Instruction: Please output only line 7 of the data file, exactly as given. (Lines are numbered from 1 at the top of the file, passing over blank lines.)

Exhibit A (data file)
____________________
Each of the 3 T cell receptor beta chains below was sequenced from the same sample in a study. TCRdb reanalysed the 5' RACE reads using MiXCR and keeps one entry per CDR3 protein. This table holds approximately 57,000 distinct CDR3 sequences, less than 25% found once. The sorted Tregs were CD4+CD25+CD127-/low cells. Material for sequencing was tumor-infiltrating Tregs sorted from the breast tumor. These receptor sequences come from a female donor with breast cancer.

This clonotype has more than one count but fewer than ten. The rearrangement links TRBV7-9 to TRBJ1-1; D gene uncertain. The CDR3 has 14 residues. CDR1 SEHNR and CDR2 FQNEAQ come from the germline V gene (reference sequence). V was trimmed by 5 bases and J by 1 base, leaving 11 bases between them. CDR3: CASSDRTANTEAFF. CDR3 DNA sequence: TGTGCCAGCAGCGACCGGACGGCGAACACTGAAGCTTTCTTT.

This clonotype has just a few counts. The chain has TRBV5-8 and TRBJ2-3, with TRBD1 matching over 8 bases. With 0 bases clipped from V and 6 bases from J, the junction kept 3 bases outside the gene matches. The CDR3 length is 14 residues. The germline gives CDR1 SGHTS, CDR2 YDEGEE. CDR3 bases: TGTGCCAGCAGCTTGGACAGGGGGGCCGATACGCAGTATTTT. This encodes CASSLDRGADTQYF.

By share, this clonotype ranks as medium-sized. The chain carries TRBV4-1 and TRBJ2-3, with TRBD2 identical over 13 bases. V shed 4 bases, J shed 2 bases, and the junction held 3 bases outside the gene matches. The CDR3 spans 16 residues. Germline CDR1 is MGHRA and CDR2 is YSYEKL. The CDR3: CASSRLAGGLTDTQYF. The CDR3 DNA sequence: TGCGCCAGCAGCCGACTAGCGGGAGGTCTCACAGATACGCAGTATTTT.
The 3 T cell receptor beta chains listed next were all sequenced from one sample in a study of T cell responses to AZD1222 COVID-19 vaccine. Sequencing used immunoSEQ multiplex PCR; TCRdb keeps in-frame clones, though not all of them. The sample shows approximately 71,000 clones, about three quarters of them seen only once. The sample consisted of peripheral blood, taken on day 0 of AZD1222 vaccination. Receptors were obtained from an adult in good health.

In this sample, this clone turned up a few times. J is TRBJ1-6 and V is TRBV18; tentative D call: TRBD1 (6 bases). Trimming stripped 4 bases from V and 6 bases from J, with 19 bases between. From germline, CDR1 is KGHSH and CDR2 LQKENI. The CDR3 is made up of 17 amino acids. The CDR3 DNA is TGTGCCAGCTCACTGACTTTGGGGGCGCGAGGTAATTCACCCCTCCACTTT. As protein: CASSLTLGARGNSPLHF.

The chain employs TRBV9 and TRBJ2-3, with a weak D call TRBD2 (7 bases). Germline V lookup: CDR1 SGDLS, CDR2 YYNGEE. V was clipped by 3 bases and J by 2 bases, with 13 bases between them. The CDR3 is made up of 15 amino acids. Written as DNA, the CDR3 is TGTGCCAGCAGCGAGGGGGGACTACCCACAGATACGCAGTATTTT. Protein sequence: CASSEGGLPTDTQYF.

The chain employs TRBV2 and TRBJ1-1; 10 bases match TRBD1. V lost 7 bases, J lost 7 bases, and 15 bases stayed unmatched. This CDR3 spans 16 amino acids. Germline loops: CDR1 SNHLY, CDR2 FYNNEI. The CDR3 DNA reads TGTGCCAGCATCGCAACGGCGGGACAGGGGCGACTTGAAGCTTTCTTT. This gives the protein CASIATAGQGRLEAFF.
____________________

The chain employs TRBV9 and TRBJ2-3, with a weak D call TRBD2 (7 bases). Germline V lookup: CDR1 SGDLS, CDR2 YYNGEE. V was clipped by 3 bases and J by 2 bases, with 13 bases between them. The CDR3 is made up of 15 amino acids. Written as DNA, the CDR3 is TGTGCCAGCAGCGAGGGGGGACTACCCACAGATACGCAGTATTTT. Protein sequence: CASSEGGLPTDTQYF.